Monday, March 10, 2008
Thoughts on a Monday
I want my hour back. And that's all I have to say about that.
In a modern day miracle, space heater has risen from the dead and is working again. I have no idea what happened, I plugged it in andwr hoped... Though of course, this says a lot about the quality of electrical gadgets in our home. My husband is a firefighter and if he knew about SH's death and rebirth would say, "Put SH in the garbage," but it's almost spring, I will let SH live out its final days in my office doing its work. SH will be monitored allowed zero alone time. I just think SH has been kicked over one to many times by our dog.
This is what my husband calls Poetry. It's from an old video when our daughter was young and Winnie the Pooh was reading poetry, or has he called it Pooh-a-tree (which doesn't sound good no matter how I try to spell it.)
Anyway, in the Poohatry category--
I watched The Belle of Amherst play on DVD yesterday and it was actually quite charming and funny. It explores the life of Emily Dickinson in a one-woman play starring Julie Harris. It's from 1976, but it really is a timeless performance. I checked my copy out through the local library, so if you need something to watch while you fold the clothes or snuggle into bed one cold night, I'd recommend this. The writer created an Emily who is bright and engaging to listen to and while I may never truly understand *who* Emily was, this was another glimpse into a possibility (and so I'll dwell there.)
Also to do with poetry, I listened to Major Jackson on my walk today in an interview on New Letters. If you are not listening to New Letters on NPR or on their podcast, I cannot tell you how much you are missing out. Here's where you need to be: http://www.newletters.org/ which will take you to the magazine (also fantastic) and here's New Letters on the Air: http://www.newletters.org/onTheAir.asp the radio show.
In the interview, Major Jackson read the last section of "Letter to Brooks," which is a long poem written to Gwendolyn Brooks. It's a wonderful poem where image after image takes us a place of Popsicle stick races and water fights in the hydrants, and the very last two words in the poem I am left with "Black Lily."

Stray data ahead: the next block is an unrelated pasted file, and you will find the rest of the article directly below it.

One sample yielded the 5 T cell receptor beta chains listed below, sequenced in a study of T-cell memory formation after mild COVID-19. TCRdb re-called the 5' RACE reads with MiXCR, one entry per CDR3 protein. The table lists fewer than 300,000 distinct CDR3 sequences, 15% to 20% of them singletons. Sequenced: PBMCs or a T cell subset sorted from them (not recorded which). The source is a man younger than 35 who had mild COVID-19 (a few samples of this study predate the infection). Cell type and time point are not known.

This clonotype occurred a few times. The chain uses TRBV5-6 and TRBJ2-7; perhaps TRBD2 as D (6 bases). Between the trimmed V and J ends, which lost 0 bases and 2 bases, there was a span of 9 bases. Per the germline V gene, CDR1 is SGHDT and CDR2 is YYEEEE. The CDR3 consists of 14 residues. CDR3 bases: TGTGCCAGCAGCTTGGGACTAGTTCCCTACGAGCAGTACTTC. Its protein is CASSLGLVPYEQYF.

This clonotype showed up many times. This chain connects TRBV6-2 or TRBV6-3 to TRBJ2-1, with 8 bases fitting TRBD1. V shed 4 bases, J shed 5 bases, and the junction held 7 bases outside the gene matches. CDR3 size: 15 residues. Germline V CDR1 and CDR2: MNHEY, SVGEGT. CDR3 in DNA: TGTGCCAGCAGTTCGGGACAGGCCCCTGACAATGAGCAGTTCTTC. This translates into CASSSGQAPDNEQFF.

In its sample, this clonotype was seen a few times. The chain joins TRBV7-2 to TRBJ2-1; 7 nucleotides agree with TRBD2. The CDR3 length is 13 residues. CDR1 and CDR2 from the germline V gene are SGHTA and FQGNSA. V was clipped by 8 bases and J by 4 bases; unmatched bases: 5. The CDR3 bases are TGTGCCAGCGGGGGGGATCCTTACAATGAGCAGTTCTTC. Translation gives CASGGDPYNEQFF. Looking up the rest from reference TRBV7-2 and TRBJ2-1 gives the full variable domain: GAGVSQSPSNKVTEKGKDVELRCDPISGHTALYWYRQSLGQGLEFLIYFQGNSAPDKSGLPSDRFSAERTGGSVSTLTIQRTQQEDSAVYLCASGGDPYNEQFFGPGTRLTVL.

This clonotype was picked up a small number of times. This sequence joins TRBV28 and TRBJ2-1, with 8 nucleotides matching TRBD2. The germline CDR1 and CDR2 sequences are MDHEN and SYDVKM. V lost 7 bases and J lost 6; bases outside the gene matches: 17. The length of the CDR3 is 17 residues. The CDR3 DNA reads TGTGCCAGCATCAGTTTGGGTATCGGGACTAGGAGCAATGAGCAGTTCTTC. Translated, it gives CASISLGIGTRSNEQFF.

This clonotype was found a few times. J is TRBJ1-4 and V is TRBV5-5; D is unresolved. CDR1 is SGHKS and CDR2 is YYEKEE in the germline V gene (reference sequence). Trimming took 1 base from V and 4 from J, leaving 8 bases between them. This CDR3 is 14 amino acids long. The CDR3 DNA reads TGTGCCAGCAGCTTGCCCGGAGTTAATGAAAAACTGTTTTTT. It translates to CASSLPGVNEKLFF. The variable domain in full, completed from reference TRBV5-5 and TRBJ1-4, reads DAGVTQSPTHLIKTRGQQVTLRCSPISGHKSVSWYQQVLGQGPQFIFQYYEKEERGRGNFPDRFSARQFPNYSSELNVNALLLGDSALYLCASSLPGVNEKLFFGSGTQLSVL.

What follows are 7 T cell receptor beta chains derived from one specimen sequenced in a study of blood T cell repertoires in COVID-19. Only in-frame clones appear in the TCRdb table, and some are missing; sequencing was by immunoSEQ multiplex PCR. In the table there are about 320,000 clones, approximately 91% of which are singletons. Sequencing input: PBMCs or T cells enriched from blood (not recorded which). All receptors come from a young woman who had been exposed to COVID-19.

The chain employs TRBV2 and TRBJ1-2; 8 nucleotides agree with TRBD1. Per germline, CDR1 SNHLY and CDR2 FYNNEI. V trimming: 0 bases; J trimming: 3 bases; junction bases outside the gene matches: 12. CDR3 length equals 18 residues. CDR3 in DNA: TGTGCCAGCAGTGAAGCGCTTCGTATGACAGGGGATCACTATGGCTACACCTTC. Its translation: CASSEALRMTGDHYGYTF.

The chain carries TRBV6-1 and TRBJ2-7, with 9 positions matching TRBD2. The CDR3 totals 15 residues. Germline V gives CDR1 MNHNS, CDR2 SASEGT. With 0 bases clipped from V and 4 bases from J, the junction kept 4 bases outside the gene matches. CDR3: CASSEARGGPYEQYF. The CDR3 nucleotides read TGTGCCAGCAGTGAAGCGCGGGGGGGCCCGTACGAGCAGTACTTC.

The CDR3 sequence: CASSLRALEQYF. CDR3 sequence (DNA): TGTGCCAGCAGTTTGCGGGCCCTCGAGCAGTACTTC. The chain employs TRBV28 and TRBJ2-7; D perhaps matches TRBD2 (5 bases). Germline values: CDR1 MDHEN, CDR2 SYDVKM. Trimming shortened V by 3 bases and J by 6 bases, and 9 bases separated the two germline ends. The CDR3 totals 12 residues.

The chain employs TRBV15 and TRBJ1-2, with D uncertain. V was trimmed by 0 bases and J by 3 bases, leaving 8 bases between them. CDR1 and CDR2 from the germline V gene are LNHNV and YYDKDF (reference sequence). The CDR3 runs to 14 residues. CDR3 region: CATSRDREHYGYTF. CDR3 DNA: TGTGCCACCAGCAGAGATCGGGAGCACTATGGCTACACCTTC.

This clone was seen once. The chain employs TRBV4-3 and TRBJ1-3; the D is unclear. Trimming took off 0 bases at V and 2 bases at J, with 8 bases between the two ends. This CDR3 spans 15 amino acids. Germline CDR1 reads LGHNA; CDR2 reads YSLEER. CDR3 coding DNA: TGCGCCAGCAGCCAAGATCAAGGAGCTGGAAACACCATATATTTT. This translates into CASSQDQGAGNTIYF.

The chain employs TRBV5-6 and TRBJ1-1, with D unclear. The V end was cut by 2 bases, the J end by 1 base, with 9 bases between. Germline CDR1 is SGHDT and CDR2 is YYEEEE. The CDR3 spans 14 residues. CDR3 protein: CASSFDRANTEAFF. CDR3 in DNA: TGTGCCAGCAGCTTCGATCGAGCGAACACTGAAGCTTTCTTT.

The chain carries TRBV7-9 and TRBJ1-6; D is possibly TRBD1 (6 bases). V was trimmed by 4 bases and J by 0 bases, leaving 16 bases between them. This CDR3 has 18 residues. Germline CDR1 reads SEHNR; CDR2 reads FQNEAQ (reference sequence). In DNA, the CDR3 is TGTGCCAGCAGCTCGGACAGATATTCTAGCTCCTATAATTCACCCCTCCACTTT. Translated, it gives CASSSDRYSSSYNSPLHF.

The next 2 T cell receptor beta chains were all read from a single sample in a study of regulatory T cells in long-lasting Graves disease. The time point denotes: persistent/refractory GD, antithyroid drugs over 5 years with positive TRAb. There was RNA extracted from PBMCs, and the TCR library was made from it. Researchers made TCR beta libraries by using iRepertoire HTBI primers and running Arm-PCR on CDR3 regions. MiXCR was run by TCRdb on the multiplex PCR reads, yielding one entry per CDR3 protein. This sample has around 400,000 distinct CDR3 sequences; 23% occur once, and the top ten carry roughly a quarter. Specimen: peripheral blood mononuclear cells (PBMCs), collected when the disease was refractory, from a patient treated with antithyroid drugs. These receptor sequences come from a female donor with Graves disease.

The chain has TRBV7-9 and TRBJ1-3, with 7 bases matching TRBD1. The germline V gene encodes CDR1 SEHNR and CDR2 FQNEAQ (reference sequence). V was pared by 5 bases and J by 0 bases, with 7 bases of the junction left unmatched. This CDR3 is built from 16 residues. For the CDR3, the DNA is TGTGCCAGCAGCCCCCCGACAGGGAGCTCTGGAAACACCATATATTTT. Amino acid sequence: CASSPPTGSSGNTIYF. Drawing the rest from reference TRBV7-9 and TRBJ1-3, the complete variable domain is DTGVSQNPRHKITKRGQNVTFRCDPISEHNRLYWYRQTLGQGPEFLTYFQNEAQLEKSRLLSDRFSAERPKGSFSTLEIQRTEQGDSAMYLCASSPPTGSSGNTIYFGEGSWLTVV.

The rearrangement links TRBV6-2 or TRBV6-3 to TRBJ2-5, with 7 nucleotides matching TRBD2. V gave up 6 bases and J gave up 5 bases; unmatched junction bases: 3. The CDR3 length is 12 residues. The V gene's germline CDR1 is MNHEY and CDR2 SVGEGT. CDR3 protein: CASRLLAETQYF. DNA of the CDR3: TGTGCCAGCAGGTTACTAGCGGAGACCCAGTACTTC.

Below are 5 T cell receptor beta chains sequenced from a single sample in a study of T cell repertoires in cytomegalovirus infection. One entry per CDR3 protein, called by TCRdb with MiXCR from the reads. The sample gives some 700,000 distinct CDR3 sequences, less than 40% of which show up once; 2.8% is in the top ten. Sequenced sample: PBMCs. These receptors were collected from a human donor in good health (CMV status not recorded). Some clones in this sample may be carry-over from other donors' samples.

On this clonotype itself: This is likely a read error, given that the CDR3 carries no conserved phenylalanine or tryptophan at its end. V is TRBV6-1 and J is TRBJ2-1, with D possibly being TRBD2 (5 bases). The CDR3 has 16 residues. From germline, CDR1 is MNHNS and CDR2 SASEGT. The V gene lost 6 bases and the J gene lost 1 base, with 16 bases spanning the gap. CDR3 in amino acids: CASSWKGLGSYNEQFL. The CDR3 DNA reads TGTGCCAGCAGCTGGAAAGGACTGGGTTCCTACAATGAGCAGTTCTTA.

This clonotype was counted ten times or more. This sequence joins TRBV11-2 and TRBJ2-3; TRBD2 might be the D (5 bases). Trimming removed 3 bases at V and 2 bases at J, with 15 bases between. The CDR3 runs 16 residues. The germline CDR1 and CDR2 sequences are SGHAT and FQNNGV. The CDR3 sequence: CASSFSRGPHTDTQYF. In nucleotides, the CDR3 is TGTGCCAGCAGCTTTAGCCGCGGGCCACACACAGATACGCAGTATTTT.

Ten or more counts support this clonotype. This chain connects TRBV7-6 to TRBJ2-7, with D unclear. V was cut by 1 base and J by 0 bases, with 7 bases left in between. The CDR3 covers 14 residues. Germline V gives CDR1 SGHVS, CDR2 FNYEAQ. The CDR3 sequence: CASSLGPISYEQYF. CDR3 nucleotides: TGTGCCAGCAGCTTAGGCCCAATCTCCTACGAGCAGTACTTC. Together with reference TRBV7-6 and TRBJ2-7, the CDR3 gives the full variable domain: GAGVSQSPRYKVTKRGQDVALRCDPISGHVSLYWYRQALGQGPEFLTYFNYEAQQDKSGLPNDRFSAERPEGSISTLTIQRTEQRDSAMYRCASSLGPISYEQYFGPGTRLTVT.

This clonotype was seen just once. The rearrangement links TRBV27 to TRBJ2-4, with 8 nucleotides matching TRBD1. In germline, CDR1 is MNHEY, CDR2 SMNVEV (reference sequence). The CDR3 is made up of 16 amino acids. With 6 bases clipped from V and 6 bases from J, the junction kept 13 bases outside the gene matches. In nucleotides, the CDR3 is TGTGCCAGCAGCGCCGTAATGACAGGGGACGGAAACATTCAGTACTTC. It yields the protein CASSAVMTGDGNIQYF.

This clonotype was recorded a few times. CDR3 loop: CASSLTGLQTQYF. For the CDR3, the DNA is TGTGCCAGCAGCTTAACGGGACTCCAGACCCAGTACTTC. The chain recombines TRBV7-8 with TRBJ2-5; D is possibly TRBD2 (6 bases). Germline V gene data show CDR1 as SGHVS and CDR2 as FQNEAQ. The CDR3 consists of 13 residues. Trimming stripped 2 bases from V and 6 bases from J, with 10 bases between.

The entire interview was a treat to listen to. Check it out if you have a chance.
Two Movies I Don't Recommend--
Rush Hour 3 (don't ask)
The Nanny Diaries (Jeannine had already warned me about this one)
One movie I highly recommend--
My Kid Could Paint That--
Here's the Amazon Review--
"Suitable for framing, Amir Bar-Lev's "family human interest story" indelibly captures the media maelstrom that engulfed the Olmsteads of Binghamton, N.Y. when their daughter, Marla, age 4, became the darling of the art world with her abstract paintings. As a gallery owner tells Bar-Lev, the situation is "perfect": The family is charismatic, and Marla is, indeed, "a doll" and her paintings, "unbelievable." More on that later.
Bar-Lev chronicles how a community newspaper article about Marla was picked up by the New York Times, leading to more newspaper articles, sold out gallery showings, and media throngs. Marla's paintings sold upward of $25,000 (the owner of the Houston Rockets bought one), and talk-show hosts (Conan, Dave, Oprah) wanted Marla on their shows. "You're in for a wild ride, I hope you're prepared for this," the gallery owner says he told Mark Olmstead, Marla's father, a Frito Lay factory worker who also dabbles as an artist. But no one is prepared when Charlie Rose, during a 60 Minutes Wednesday broadcast, raises questions on whether Marla is the sole artist. Was she coached? Were the paintings doctored, or even painted by someone else? Could she even be called a prodigy?
Bar-Lev's canvas expands to consider the nature of art and media culture. It also becomes something of a self-portrait as he struggles with his own growing suspicions about Marla's paintings after he has befriended the family and earned their trust. My Kid Could Paint That is not a masterpiece, but it will resonate especially for everyone who says --they don't know art, but they know what they like. It would be an excellent companion to Who the #%&% is Jackson Pollock? " --- Donald Liebenson
My favorite person in the movie, though you never really get a chance to see him until the end, was Amir Bar-Lev, the filmmaker. I thought he sincerely felt pulled in trying to produce a film that was fair, but he wasn't really sure what was fair--was Marla doing these paintings all herself or was her father helping her?--you could feel his doubts and his concerns. I could feel his struggle in this documentary as what started as a cute human interest story turns into this huge drama that the family struggles with as well as Bar-Lev has to deal with.
The movie raised a lot of questions for me in what we want to believe, how we are not necessarily buying the art, but the *story* behind it, in trying to find truth in a sea of doubts and maybe. I was impressed with what he choose to show to the world about this story and ultimately in the end, it's up to the viewer to come to his/her own decision about whether Marla's art is completely done by her or if there is a little hands on help from her dad or if it's only "coaching" from her father, does it matter?
Written by Kelli Russell Agodon